DePaul University SNL > Faculty & Staff > Professional Advisors > Professional Advisor Resources > Graduate PAs

Graduate Professional Advisors

Thank you for considering serving as a professional advisor (PA) for one of our graduate students. To assist you in making this decision, please find below some frequently asked questions about the role:

What is a professional advisor (PA)?

Within the MA program in applied professional studies, each graduate student designs and pursues learning and demonstrates competency in relation to a professional area of focus. In so doing, he/she identifies and nominates a “master practitioner” in that area (or a closely related area) to join with his/her faculty mentor (from DePaul’s resident faculty) to help guide the program of study. Together, these three individuals (student, faculty mentor and professional advisor) form the student’s academic committee and work to help the student identify long-range professional goals and crucial professional competencies and provide the student with ongoing support throughout the program as he/she works to accomplish those competencies.​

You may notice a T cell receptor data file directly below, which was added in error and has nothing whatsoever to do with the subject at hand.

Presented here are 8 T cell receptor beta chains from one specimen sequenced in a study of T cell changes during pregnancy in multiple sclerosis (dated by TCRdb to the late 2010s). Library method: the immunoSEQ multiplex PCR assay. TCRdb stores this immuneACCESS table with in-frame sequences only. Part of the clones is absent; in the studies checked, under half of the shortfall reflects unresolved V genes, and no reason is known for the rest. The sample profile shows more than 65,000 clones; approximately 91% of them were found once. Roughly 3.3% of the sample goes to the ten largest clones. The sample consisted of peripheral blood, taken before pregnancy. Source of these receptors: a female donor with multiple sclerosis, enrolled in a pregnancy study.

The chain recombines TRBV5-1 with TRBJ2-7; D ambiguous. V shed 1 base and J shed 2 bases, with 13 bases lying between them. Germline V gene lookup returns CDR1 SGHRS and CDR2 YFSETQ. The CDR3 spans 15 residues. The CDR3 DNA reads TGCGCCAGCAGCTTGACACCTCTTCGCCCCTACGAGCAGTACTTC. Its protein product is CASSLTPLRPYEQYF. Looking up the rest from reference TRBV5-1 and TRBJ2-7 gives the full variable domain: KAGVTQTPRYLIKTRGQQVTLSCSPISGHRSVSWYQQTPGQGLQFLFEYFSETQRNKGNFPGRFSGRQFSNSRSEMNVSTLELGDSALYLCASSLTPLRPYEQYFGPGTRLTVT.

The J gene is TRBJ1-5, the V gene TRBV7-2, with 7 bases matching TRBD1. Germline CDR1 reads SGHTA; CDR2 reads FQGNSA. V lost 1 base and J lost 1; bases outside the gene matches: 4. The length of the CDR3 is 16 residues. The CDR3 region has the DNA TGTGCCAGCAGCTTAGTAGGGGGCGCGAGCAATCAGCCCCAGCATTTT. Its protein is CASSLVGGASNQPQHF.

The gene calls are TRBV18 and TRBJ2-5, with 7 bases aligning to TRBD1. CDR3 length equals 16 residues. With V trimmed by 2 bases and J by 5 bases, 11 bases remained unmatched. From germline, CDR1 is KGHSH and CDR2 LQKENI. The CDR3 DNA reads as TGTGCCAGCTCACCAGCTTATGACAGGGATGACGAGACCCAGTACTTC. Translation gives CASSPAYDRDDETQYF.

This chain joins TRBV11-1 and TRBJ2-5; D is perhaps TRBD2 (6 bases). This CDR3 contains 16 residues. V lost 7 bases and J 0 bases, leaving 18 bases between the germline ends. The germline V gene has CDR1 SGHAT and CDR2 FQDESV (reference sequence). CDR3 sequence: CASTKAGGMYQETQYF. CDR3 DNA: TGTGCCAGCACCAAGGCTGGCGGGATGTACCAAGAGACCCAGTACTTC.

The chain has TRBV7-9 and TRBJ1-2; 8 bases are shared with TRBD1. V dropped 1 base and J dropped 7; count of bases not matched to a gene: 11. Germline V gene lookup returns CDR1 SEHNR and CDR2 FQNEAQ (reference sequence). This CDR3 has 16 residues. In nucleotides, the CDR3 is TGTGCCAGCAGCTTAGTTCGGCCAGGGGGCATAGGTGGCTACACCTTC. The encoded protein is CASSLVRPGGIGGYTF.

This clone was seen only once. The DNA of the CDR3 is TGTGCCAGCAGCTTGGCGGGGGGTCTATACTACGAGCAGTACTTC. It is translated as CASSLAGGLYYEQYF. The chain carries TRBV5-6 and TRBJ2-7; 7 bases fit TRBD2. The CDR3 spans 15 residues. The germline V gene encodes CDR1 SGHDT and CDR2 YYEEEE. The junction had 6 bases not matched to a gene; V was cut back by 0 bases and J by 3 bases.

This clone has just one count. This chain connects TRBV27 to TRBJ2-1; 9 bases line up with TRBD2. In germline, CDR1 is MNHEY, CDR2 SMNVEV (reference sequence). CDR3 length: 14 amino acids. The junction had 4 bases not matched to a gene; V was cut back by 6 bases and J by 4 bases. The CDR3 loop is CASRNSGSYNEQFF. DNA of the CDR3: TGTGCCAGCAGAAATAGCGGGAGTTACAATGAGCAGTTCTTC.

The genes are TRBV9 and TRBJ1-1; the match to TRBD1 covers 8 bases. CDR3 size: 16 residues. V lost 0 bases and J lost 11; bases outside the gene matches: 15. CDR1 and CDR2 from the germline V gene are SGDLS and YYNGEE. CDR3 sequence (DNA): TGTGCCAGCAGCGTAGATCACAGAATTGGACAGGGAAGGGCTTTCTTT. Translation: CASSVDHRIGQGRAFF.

What are the qualifications and responsibilities associated with the PA role?

  • Possessing an advanced academic degree appropriate to the student’s graduate focus area (typically a minimum of a master’s degree) and/or evidence of an equivalent record of distinguished involvement and practice (teaching, publication, service) relevant to the focus area. [Note: To avoid conflicts-of-interest, relatives and/or individuals currently serving in direct reporting relationships to students are not eligible to serve as professional advisors.]
  • Serving as the student’s primary advisor regarding the graduate focus area. (This function includes interacting with the student regularly as he/she moves through the program.)